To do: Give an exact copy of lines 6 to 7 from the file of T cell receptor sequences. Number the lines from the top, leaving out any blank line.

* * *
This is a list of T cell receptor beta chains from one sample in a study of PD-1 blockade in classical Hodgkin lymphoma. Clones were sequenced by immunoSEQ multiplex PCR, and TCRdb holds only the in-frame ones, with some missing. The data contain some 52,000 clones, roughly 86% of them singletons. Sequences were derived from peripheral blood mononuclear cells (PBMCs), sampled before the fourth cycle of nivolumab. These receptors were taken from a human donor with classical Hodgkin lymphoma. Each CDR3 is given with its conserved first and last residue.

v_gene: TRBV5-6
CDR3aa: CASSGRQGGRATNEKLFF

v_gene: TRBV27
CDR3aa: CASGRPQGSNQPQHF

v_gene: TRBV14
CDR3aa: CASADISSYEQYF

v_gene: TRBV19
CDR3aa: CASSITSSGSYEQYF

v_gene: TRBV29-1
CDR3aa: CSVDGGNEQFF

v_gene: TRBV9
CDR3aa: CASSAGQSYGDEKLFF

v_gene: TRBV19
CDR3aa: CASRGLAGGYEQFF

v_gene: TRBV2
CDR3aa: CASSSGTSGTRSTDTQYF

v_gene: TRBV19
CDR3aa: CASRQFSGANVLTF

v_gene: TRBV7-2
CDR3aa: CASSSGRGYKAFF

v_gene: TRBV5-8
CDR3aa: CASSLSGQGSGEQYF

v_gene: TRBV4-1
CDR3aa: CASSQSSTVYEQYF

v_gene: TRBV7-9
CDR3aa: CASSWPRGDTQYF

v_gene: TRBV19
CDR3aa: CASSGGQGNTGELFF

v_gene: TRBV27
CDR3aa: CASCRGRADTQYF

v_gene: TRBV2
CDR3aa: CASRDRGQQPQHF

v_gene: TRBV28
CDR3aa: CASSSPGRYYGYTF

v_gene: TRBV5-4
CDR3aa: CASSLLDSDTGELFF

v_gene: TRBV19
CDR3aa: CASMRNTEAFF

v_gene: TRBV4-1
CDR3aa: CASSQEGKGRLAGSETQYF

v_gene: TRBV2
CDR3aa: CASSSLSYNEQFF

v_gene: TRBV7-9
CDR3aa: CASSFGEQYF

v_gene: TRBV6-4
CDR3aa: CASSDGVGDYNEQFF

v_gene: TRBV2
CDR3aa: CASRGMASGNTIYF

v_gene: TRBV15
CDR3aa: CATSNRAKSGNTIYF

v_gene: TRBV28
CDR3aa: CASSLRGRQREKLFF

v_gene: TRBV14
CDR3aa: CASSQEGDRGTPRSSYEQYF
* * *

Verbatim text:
v_gene: TRBV14
CDR3aa: CASADISSYEQYF